Ackman's Losing Bet on Herbalife Looks Up After Chinese Probe

Herbalife headquarters in Torrance, Calif. Photograph by Patrick Fallon/Bloomberg

A Chinese government investigation into a skin-care company suspected of being a pyramid scheme is helping billionaire American hedge funder Bill Ackman.

Herbalife, the nutritional products company that Ackman has called a pyramid scheme, fell almost 9.8 percent Jan. 17 amid news of a Chinese government probe of Nu Skin Enterprises. Both are multilevel marketers—companies whose salesmen recruit other sellers, who recruit yet more sellers, and so on, with proceeds from customers trickling back up the line. While that’s a legitimate business model, Ackman, who runs hedge fund Pershing Square Capital Management, has said that Herbalife crosses the line into fraud. The company denies that it’s a pyramid scheme, as does Nu Skin.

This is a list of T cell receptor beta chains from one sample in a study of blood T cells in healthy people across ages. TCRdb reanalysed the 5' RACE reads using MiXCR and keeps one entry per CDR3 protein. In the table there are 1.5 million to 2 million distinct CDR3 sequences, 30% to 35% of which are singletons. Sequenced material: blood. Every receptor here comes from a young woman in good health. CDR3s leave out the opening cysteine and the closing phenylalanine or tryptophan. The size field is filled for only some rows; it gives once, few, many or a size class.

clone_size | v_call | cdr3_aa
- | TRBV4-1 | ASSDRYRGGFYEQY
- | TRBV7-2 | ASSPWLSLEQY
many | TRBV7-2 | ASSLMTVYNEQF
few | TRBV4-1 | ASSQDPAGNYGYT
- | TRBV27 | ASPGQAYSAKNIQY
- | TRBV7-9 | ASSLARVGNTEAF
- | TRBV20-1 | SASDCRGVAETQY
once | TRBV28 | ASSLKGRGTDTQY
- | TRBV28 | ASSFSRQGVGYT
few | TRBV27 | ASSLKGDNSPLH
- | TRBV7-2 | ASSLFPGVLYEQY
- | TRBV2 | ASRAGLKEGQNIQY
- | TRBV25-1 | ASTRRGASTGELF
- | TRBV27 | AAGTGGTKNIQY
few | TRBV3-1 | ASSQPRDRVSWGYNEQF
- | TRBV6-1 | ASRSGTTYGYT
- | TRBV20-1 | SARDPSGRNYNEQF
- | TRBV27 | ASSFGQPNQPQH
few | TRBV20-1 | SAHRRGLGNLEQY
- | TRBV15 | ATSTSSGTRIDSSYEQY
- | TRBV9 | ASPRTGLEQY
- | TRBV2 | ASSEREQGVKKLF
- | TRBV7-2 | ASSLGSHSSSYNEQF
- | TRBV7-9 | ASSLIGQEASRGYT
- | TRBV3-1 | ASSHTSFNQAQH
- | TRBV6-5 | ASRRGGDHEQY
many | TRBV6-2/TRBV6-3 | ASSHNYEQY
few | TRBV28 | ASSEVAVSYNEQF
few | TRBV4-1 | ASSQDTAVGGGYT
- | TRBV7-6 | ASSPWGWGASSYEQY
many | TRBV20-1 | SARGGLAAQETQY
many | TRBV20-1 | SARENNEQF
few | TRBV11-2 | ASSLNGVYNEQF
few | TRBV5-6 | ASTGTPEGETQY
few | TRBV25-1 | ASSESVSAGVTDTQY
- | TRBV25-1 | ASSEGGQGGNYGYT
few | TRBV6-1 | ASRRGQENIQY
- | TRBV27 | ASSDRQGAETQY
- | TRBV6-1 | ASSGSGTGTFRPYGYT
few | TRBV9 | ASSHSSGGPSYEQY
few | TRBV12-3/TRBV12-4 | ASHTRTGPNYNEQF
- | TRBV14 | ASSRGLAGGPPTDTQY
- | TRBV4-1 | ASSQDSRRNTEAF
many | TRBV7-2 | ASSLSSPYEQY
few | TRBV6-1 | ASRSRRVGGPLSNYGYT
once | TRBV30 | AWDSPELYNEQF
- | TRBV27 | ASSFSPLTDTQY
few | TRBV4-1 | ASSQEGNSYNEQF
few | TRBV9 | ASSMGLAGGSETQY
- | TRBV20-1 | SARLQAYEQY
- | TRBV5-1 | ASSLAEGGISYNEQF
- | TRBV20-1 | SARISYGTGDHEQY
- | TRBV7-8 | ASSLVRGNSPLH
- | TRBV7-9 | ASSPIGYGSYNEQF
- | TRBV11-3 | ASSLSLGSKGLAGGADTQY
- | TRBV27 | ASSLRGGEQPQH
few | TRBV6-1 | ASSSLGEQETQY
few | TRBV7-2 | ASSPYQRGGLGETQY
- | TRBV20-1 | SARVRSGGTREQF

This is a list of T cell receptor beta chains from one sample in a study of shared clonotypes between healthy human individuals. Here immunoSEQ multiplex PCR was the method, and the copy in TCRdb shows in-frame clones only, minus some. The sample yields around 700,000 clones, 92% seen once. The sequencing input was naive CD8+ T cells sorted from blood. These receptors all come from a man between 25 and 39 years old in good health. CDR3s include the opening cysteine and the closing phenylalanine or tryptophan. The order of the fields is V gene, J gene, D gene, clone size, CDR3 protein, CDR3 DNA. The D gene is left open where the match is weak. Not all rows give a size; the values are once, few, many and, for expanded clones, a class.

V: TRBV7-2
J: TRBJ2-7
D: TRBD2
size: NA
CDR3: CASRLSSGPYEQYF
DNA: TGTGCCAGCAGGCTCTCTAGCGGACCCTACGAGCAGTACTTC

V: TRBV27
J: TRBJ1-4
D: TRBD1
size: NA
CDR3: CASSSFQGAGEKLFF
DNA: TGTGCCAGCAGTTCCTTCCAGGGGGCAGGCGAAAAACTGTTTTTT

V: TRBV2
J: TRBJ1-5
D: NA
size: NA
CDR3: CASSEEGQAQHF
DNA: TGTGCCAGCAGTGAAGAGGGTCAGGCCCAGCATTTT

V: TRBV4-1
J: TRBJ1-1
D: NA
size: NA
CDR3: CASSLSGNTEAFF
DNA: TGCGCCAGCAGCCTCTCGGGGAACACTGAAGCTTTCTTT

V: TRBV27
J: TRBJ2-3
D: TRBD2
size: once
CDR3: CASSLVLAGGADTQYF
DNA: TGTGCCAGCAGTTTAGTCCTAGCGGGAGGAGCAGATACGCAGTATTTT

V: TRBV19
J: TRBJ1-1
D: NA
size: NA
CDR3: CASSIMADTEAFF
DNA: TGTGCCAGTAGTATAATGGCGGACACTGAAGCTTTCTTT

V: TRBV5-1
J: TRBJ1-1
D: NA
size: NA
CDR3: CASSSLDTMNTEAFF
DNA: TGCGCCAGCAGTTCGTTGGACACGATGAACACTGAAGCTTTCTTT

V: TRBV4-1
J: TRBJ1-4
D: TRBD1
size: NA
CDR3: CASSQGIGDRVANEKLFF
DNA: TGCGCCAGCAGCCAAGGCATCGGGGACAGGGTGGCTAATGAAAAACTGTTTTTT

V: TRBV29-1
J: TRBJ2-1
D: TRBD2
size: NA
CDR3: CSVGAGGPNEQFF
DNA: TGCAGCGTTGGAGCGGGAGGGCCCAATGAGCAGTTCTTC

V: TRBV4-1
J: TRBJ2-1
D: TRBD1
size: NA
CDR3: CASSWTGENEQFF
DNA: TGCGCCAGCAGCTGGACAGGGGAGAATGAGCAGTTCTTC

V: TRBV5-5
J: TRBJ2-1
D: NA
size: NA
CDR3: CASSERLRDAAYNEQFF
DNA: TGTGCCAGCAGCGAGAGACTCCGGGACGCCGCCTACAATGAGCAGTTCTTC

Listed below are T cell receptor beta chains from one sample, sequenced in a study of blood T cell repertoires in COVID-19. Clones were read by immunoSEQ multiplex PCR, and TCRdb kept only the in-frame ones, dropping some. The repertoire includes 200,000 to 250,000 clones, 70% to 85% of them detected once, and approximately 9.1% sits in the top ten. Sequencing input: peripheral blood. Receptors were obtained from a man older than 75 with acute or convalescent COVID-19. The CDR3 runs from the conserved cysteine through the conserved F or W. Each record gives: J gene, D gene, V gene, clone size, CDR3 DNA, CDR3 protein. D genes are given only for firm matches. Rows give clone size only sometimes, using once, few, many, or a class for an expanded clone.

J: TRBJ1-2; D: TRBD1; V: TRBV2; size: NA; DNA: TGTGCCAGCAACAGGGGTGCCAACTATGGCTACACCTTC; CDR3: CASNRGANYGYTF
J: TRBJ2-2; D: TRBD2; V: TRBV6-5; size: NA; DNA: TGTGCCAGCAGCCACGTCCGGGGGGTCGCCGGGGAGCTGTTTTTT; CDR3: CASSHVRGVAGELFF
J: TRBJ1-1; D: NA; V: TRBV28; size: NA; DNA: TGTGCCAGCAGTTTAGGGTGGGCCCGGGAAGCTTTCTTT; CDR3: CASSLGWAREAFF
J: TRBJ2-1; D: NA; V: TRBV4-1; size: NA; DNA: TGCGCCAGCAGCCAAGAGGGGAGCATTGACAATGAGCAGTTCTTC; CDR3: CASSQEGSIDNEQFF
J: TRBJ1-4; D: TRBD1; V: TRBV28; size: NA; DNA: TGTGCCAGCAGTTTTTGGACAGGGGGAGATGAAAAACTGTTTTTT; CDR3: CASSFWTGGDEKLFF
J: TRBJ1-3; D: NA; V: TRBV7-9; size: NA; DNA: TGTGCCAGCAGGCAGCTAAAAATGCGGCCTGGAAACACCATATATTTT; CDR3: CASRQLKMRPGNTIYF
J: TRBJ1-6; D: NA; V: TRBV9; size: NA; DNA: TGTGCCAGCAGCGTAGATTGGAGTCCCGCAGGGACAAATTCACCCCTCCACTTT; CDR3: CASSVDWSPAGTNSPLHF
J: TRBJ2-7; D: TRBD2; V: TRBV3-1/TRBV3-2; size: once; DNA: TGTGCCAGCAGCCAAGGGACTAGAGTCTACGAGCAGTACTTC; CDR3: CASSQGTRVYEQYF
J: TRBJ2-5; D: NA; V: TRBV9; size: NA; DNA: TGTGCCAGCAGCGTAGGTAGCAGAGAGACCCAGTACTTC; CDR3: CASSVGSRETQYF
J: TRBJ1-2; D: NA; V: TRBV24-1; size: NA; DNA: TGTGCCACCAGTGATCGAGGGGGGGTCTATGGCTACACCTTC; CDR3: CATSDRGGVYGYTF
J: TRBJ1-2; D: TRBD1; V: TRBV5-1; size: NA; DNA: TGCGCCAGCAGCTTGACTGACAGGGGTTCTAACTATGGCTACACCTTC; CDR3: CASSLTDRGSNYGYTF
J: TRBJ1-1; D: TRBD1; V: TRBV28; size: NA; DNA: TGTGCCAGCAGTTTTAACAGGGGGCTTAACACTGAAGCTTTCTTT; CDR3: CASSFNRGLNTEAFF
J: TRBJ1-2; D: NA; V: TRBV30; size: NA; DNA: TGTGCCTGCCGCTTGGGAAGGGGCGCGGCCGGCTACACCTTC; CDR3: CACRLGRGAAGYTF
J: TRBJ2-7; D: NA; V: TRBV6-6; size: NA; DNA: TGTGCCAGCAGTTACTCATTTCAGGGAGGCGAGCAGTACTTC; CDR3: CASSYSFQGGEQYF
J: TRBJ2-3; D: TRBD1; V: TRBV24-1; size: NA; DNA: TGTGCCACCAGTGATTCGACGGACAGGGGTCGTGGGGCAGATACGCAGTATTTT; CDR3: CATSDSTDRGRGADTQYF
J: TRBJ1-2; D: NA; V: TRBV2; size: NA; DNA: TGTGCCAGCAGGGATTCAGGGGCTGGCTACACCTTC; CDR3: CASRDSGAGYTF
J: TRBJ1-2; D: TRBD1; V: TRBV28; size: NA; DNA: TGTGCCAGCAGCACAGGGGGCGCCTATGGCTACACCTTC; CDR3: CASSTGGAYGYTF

It was Herbalife’s steepest one-day drop since Dec. 21, 2012, the day after Ackman laid out his case against the company and said he was shorting the stock.

Since that very public presentation, though, Herbalife has soared—returning as much as 212 percent, as rival billionaire investors Carl Icahn, Daniel Loeb, and others took the opposite position by buying the stock. By December 2013 he had lost as much as $500 million.

On Dec. 23, Ackman told his investors that he would reveal additional damaging information about Herbalife in 2014. “Herbalife investors incorrectly assume that we have disclosed everything negative we know about the company’s business,” Ackman wrote in a letter, as reported by Bloomberg News.

Herbalife reports its next quarterly earnings on Feb. 18.

In other news that will disappoint Ackman antagonists, Pershing Square may have made $342.5 million on the sale of Beam to Suntory Holdings, Bloomberg News reported Jan. 13. The hedge fund gained 9.3 percent in 2013; by comparison, the Standard & Poor’s 500-stock index climbed 32.4 percent, including dividends.

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